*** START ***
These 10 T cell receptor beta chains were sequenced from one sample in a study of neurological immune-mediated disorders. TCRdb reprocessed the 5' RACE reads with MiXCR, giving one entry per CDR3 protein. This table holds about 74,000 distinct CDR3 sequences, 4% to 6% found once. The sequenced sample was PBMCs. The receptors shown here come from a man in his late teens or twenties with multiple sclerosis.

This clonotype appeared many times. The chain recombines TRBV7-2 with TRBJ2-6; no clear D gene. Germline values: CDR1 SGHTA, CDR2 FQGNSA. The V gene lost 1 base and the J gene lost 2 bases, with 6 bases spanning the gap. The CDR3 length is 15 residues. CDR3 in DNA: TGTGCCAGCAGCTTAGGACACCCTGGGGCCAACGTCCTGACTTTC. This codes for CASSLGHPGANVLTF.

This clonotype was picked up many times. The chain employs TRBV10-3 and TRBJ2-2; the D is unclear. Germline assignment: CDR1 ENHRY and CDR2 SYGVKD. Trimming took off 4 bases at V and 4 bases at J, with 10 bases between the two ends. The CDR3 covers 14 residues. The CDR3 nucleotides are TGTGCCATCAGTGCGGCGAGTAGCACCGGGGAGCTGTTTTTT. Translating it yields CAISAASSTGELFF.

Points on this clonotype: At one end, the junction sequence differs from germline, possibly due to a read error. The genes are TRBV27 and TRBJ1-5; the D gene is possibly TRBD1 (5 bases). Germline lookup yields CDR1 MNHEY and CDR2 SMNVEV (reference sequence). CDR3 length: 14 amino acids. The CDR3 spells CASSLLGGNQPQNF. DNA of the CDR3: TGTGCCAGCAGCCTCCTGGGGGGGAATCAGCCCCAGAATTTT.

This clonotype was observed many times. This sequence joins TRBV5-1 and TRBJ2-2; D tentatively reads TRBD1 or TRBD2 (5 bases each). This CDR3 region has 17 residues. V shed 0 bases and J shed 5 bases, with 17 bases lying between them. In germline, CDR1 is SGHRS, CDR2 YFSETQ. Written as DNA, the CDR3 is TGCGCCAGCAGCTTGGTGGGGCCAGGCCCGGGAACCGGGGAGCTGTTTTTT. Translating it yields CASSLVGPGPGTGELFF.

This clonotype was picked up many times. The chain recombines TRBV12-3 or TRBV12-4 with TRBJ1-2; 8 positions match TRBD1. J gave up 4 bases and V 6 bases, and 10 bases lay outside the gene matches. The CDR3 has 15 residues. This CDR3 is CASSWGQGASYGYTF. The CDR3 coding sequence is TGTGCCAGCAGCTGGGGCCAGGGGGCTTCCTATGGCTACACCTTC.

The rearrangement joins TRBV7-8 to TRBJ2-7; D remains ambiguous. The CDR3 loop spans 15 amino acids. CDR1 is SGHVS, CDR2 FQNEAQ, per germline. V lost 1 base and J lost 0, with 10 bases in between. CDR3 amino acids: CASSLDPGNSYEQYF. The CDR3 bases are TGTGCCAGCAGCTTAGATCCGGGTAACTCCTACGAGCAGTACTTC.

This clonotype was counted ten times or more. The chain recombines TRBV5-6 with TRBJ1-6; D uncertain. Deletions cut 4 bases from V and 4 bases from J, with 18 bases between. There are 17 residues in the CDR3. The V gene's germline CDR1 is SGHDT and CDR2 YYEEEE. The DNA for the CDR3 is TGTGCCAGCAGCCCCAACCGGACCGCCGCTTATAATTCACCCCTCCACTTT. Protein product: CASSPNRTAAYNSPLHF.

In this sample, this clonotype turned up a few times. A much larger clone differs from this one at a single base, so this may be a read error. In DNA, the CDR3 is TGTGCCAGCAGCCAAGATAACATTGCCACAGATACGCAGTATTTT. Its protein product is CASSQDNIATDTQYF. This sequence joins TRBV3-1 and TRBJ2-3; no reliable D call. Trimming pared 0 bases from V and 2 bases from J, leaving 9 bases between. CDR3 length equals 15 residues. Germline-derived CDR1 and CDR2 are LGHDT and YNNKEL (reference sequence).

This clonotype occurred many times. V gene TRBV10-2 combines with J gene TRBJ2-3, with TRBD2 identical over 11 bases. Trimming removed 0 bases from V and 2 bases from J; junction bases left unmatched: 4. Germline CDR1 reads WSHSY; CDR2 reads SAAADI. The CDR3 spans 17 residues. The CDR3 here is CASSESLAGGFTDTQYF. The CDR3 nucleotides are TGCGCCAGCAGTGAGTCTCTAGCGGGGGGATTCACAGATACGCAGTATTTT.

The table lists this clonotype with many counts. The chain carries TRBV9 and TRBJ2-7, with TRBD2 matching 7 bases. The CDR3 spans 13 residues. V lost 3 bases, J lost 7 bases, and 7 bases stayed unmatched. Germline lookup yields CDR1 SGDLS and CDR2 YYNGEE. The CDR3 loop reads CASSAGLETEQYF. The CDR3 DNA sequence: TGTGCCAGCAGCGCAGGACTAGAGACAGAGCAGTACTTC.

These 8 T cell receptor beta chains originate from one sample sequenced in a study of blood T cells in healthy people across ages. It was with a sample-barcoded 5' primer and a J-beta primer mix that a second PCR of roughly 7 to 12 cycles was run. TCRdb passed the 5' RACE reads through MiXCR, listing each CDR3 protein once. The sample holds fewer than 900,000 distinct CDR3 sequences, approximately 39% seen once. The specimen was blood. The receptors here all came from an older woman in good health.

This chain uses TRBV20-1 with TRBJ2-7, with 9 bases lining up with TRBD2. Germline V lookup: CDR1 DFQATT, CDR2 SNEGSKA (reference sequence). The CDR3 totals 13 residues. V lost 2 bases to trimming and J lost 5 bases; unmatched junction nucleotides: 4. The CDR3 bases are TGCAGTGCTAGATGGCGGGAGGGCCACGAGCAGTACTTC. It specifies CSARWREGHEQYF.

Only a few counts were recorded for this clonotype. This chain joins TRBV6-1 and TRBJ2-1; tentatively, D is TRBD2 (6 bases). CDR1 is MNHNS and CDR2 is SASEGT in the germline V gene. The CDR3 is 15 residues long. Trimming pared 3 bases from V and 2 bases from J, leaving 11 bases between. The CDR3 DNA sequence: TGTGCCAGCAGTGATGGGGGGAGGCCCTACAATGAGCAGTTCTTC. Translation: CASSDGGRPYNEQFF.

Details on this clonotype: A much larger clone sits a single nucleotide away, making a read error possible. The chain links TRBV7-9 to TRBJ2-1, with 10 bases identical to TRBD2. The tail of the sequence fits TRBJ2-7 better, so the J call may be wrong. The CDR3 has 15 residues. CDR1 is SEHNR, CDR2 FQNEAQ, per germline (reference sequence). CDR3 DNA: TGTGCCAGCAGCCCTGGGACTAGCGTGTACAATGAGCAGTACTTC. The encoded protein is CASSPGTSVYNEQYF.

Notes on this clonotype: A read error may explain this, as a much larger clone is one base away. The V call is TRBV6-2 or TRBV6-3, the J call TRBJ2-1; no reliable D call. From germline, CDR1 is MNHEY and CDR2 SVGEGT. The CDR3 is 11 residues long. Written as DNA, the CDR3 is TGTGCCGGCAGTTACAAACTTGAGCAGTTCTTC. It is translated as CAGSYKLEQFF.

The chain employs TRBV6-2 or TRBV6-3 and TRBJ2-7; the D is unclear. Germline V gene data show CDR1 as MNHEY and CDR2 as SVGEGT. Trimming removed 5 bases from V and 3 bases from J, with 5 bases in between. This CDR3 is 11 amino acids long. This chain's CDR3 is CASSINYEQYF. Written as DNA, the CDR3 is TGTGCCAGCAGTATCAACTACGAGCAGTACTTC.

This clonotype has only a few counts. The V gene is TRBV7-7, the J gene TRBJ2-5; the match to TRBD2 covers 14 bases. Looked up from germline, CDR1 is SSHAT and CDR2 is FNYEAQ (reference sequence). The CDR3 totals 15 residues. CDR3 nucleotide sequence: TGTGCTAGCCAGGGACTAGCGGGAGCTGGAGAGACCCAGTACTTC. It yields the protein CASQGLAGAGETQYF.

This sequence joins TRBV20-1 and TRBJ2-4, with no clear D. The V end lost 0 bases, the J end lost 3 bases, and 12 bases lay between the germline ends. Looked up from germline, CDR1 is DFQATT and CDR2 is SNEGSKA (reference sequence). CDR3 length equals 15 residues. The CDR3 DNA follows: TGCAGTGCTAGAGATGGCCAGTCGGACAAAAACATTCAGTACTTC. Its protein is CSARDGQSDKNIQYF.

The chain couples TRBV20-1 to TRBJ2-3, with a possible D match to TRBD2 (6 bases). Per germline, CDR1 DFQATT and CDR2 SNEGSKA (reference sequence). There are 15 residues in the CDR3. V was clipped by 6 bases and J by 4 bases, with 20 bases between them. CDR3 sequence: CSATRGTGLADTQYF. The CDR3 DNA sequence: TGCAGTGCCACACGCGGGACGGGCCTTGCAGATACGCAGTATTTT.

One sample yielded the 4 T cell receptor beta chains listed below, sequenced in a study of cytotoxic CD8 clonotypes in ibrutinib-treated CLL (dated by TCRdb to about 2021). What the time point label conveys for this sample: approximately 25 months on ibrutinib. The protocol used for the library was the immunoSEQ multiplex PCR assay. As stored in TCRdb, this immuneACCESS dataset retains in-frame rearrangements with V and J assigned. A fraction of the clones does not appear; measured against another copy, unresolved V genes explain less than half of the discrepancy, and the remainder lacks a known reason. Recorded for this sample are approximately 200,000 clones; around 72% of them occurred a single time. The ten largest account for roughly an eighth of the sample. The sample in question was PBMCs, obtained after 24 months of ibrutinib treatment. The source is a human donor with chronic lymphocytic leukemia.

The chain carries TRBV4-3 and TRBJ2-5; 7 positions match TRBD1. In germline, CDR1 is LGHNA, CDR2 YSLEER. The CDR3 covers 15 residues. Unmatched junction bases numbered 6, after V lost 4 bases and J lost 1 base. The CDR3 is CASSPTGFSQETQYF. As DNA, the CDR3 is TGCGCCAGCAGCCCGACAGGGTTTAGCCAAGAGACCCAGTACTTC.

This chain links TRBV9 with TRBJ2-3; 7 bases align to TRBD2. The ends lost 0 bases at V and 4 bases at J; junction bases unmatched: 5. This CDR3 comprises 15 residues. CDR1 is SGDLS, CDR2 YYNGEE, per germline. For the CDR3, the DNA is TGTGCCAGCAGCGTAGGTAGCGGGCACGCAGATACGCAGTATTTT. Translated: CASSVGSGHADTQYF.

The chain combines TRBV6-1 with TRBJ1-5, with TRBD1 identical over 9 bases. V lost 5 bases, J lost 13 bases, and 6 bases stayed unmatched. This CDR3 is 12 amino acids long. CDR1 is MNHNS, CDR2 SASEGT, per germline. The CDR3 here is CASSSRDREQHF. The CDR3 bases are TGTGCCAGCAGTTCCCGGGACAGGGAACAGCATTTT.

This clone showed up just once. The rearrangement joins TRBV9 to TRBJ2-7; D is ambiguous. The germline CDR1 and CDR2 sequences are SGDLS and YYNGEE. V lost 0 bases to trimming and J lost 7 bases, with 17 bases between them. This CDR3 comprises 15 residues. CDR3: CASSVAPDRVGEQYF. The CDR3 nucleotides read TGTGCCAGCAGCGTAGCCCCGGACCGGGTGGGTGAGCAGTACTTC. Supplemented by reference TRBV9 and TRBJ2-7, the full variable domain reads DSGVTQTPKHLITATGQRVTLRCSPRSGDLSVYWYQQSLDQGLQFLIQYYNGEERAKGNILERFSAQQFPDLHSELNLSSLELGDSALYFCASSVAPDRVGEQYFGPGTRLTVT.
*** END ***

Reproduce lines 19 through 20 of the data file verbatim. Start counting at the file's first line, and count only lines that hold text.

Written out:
This sequence joins TRBV20-1 and TRBJ2-4, with no clear D. The V end lost 0 bases, the J end lost 3 bases, and 12 bases lay between the germline ends. Looked up from germline, CDR1 is DFQATT and CDR2 is SNEGSKA (reference sequence). CDR3 length equals 15 residues. The CDR3 DNA follows: TGCAGTGCTAGAGATGGCCAGTCGGACAAAAACATTCAGTACTTC. Its protein is CSARDGQSDKNIQYF.

The chain couples TRBV20-1 to TRBJ2-3, with a possible D match to TRBD2 (6 bases). Per germline, CDR1 DFQATT and CDR2 SNEGSKA (reference sequence). There are 15 residues in the CDR3. V was clipped by 6 bases and J by 4 bases, with 20 bases between them. CDR3 sequence: CSATRGTGLADTQYF. The CDR3 DNA sequence: TGCAGTGCCACACGCGGGACGGGCCTTGCAGATACGCAGTATTTT.